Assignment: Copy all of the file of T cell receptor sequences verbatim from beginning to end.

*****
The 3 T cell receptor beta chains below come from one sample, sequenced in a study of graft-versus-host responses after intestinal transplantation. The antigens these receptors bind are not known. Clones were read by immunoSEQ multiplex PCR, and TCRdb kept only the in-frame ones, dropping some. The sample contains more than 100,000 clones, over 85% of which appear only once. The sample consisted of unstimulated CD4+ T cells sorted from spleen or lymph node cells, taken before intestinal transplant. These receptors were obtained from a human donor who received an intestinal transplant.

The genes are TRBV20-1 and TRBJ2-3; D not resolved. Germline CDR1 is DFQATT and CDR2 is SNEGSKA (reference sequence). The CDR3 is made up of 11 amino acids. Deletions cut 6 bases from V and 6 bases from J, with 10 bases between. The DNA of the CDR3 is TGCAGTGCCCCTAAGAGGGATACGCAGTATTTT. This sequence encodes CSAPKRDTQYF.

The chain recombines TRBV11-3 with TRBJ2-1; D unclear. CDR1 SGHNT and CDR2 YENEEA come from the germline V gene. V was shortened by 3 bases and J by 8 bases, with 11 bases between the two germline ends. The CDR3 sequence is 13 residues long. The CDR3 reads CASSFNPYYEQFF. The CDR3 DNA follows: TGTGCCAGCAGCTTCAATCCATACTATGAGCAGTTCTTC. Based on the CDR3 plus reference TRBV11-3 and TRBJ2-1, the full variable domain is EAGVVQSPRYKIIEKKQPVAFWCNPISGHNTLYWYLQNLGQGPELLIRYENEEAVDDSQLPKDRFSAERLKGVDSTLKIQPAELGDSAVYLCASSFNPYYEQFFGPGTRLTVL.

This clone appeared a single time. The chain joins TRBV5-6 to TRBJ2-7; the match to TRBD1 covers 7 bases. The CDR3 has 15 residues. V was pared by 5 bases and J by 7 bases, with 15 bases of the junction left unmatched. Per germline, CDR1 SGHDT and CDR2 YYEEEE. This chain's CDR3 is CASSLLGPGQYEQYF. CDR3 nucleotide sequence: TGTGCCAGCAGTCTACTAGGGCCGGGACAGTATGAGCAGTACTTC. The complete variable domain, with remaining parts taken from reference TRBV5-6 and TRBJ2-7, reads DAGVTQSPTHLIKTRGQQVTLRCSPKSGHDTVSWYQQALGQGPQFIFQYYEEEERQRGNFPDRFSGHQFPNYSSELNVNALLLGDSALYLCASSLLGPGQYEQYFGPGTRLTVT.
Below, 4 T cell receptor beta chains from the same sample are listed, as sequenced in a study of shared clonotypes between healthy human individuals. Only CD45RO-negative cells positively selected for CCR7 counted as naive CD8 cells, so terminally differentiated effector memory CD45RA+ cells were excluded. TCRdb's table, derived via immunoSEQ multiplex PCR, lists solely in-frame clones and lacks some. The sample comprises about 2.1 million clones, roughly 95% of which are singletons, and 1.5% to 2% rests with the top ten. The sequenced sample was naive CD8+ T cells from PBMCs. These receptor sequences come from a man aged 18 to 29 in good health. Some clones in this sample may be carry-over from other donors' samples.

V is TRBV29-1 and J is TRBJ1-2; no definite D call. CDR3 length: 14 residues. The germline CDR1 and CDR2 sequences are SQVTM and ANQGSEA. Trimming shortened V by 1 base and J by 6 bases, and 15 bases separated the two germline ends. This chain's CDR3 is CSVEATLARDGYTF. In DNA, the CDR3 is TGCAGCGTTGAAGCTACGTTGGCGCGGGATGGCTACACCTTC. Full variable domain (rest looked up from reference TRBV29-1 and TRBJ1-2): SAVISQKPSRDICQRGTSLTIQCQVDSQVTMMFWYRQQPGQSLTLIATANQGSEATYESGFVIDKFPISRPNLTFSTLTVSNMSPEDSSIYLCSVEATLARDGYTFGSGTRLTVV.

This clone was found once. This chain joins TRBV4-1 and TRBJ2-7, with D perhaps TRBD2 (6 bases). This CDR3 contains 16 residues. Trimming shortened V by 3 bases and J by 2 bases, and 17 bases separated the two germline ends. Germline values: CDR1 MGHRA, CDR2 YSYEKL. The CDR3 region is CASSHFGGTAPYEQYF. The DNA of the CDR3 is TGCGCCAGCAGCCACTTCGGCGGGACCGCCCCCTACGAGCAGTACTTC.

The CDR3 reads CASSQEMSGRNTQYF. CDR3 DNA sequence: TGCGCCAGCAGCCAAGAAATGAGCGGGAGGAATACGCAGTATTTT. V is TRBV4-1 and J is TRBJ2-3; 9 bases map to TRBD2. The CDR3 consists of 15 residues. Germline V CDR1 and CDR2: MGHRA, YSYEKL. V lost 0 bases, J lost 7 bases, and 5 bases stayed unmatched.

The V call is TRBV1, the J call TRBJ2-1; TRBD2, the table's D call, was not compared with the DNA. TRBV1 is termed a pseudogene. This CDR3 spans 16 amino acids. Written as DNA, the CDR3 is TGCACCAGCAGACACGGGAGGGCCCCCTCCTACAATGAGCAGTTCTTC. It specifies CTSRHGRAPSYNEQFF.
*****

The 3 T cell receptor beta chains below come from one sample, sequenced in a study of graft-versus-host responses after intestinal transplantation. The antigens these receptors bind are not known. Clones were read by immunoSEQ multiplex PCR, and TCRdb kept only the in-frame ones, dropping some. The sample contains more than 100,000 clones, over 85% of which appear only once. The sample consisted of unstimulated CD4+ T cells sorted from spleen or lymph node cells, taken before intestinal transplant. These receptors were obtained from a human donor who received an intestinal transplant.

The genes are TRBV20-1 and TRBJ2-3; D not resolved. Germline CDR1 is DFQATT and CDR2 is SNEGSKA (reference sequence). The CDR3 is made up of 11 amino acids. Deletions cut 6 bases from V and 6 bases from J, with 10 bases between. The DNA of the CDR3 is TGCAGTGCCCCTAAGAGGGATACGCAGTATTTT. This sequence encodes CSAPKRDTQYF.

The chain recombines TRBV11-3 with TRBJ2-1; D unclear. CDR1 SGHNT and CDR2 YENEEA come from the germline V gene. V was shortened by 3 bases and J by 8 bases, with 11 bases between the two germline ends. The CDR3 sequence is 13 residues long. The CDR3 reads CASSFNPYYEQFF. The CDR3 DNA follows: TGTGCCAGCAGCTTCAATCCATACTATGAGCAGTTCTTC. Based on the CDR3 plus reference TRBV11-3 and TRBJ2-1, the full variable domain is EAGVVQSPRYKIIEKKQPVAFWCNPISGHNTLYWYLQNLGQGPELLIRYENEEAVDDSQLPKDRFSAERLKGVDSTLKIQPAELGDSAVYLCASSFNPYYEQFFGPGTRLTVL.

This clone appeared a single time. The chain joins TRBV5-6 to TRBJ2-7; the match to TRBD1 covers 7 bases. The CDR3 has 15 residues. V was pared by 5 bases and J by 7 bases, with 15 bases of the junction left unmatched. Per germline, CDR1 SGHDT and CDR2 YYEEEE. This chain's CDR3 is CASSLLGPGQYEQYF. CDR3 nucleotide sequence: TGTGCCAGCAGTCTACTAGGGCCGGGACAGTATGAGCAGTACTTC. The complete variable domain, with remaining parts taken from reference TRBV5-6 and TRBJ2-7, reads DAGVTQSPTHLIKTRGQQVTLRCSPKSGHDTVSWYQQALGQGPQFIFQYYEEEERQRGNFPDRFSGHQFPNYSSELNVNALLLGDSALYLCASSLLGPGQYEQYFGPGTRLTVT.
Below, 4 T cell receptor beta chains from the same sample are listed, as sequenced in a study of shared clonotypes between healthy human individuals. Only CD45RO-negative cells positively selected for CCR7 counted as naive CD8 cells, so terminally differentiated effector memory CD45RA+ cells were excluded. TCRdb's table, derived via immunoSEQ multiplex PCR, lists solely in-frame clones and lacks some. The sample comprises about 2.1 million clones, roughly 95% of which are singletons, and 1.5% to 2% rests with the top ten. The sequenced sample was naive CD8+ T cells from PBMCs. These receptor sequences come from a man aged 18 to 29 in good health. Some clones in this sample may be carry-over from other donors' samples.

V is TRBV29-1 and J is TRBJ1-2; no definite D call. CDR3 length: 14 residues. The germline CDR1 and CDR2 sequences are SQVTM and ANQGSEA. Trimming shortened V by 1 base and J by 6 bases, and 15 bases separated the two germline ends. This chain's CDR3 is CSVEATLARDGYTF. In DNA, the CDR3 is TGCAGCGTTGAAGCTACGTTGGCGCGGGATGGCTACACCTTC. Full variable domain (rest looked up from reference TRBV29-1 and TRBJ1-2): SAVISQKPSRDICQRGTSLTIQCQVDSQVTMMFWYRQQPGQSLTLIATANQGSEATYESGFVIDKFPISRPNLTFSTLTVSNMSPEDSSIYLCSVEATLARDGYTFGSGTRLTVV.

This clone was found once. This chain joins TRBV4-1 and TRBJ2-7, with D perhaps TRBD2 (6 bases). This CDR3 contains 16 residues. Trimming shortened V by 3 bases and J by 2 bases, and 17 bases separated the two germline ends. Germline values: CDR1 MGHRA, CDR2 YSYEKL. The CDR3 region is CASSHFGGTAPYEQYF. The DNA of the CDR3 is TGCGCCAGCAGCCACTTCGGCGGGACCGCCCCCTACGAGCAGTACTTC.

The CDR3 reads CASSQEMSGRNTQYF. CDR3 DNA sequence: TGCGCCAGCAGCCAAGAAATGAGCGGGAGGAATACGCAGTATTTT. V is TRBV4-1 and J is TRBJ2-3; 9 bases map to TRBD2. The CDR3 consists of 15 residues. Germline V CDR1 and CDR2: MGHRA, YSYEKL. V lost 0 bases, J lost 7 bases, and 5 bases stayed unmatched.

The V call is TRBV1, the J call TRBJ2-1; TRBD2, the table's D call, was not compared with the DNA. TRBV1 is termed a pseudogene. This CDR3 spans 16 amino acids. Written as DNA, the CDR3 is TGCACCAGCAGACACGGGAGGGCCCCCTCCTACAATGAGCAGTTCTTC. It specifies CTSRHGRAPSYNEQFF.